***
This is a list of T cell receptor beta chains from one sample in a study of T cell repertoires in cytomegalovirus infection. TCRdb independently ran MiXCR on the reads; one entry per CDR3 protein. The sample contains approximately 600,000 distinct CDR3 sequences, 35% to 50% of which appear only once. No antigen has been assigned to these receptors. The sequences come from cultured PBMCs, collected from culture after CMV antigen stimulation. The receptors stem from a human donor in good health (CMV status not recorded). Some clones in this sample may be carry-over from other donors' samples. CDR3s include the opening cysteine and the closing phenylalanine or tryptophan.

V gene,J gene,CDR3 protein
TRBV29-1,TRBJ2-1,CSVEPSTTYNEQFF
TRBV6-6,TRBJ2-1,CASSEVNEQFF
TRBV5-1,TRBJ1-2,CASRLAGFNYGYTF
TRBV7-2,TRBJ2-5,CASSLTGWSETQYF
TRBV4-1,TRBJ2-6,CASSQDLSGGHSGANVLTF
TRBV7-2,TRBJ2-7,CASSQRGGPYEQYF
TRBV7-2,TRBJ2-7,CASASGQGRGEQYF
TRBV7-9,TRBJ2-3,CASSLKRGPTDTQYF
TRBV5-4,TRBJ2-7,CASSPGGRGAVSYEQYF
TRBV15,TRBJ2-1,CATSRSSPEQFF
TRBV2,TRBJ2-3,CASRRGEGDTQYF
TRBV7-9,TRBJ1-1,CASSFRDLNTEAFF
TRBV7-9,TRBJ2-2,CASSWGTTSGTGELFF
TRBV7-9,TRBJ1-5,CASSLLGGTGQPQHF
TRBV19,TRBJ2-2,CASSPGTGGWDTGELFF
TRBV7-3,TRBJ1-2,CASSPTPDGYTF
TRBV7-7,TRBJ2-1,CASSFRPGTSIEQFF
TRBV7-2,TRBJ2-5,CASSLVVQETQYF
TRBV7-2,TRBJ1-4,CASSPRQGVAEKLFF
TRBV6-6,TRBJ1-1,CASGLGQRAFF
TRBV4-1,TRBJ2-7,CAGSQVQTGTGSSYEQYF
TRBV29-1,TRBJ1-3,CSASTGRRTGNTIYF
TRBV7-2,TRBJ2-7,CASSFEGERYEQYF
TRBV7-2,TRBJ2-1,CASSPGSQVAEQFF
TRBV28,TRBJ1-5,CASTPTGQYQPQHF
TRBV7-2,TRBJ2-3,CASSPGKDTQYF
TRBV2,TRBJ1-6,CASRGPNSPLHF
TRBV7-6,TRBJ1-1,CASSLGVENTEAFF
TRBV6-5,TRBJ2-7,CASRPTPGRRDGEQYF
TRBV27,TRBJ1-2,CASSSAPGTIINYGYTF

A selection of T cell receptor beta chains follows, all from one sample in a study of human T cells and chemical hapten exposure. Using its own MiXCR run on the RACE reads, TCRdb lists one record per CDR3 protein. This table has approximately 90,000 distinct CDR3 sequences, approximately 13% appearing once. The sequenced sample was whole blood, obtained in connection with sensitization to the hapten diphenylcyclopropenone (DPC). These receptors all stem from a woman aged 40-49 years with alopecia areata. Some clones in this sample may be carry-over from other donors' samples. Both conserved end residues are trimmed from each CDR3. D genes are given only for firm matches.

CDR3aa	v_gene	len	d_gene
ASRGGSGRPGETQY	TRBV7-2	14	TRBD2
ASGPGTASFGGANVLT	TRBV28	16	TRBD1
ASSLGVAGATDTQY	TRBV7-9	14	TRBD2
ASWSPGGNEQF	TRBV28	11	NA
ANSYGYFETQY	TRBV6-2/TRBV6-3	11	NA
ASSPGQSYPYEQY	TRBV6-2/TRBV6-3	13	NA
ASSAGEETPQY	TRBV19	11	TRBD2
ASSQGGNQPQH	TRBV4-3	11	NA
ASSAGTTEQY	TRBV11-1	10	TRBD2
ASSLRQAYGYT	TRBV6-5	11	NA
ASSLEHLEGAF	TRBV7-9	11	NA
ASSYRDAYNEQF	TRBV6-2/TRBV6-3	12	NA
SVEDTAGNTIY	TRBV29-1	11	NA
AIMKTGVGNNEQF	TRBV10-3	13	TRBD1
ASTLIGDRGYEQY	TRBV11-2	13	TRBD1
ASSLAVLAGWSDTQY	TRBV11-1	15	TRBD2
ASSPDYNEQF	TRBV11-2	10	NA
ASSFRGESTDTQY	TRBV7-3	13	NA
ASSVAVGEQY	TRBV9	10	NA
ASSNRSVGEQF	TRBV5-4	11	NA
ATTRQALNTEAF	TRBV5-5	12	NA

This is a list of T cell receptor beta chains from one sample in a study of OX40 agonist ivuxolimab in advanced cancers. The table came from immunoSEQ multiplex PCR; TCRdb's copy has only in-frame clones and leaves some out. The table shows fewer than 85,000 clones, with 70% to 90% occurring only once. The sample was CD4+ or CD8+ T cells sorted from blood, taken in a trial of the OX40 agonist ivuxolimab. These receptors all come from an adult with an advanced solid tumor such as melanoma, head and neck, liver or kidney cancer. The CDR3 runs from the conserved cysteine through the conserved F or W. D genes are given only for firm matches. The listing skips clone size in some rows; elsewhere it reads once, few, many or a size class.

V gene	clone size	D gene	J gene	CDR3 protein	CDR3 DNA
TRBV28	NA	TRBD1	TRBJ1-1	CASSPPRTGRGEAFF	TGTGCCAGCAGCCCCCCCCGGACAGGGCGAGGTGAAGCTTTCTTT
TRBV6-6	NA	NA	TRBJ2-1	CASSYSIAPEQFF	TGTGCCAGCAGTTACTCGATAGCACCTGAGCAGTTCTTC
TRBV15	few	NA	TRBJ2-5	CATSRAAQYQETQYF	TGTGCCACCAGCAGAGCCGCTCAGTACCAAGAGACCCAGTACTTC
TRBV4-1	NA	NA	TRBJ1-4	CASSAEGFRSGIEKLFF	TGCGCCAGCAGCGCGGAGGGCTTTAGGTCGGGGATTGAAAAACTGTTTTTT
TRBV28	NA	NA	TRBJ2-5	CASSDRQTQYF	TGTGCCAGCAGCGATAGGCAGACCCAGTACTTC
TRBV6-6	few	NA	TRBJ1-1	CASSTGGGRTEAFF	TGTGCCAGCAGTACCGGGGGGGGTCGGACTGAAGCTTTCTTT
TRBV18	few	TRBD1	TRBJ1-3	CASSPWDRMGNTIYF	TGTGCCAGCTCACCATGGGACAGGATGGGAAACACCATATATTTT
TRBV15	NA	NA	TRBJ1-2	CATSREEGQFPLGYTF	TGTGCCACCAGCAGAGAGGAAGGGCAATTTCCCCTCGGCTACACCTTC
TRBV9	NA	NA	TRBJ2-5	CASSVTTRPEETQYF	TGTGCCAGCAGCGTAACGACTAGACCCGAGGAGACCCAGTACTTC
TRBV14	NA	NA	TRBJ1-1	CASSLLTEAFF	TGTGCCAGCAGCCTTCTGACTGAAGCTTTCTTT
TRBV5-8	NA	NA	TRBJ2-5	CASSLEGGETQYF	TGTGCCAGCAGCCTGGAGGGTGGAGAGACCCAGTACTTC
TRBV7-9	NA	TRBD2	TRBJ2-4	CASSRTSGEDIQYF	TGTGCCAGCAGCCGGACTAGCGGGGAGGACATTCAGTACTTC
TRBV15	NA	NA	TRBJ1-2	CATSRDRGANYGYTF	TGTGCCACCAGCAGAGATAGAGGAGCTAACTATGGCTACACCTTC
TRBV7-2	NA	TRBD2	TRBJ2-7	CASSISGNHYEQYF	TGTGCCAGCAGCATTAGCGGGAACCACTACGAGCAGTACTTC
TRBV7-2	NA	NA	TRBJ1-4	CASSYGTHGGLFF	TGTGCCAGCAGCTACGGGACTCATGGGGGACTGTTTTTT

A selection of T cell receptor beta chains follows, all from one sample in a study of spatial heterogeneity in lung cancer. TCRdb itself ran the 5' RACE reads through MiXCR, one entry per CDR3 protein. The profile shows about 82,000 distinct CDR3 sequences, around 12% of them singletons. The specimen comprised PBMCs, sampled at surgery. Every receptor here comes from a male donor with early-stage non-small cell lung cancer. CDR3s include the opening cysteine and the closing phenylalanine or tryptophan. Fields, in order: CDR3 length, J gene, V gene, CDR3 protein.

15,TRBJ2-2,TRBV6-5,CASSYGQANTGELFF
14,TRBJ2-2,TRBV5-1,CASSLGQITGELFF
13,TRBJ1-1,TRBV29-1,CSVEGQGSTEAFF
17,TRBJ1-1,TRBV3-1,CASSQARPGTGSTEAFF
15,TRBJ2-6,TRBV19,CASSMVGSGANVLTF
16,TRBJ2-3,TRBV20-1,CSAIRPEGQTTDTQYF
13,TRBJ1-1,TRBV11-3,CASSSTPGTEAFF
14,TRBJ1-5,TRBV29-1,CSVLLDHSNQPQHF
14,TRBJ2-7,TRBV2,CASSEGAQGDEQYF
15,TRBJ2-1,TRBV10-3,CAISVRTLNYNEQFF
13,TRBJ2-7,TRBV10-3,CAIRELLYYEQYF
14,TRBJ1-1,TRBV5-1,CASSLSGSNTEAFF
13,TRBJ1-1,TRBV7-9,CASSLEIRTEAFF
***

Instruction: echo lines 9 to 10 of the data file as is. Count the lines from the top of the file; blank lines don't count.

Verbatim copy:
TRBV7-2,TRBJ2-7,CASASGQGRGEQYF
TRBV7-9,TRBJ2-3,CASSLKRGPTDTQYF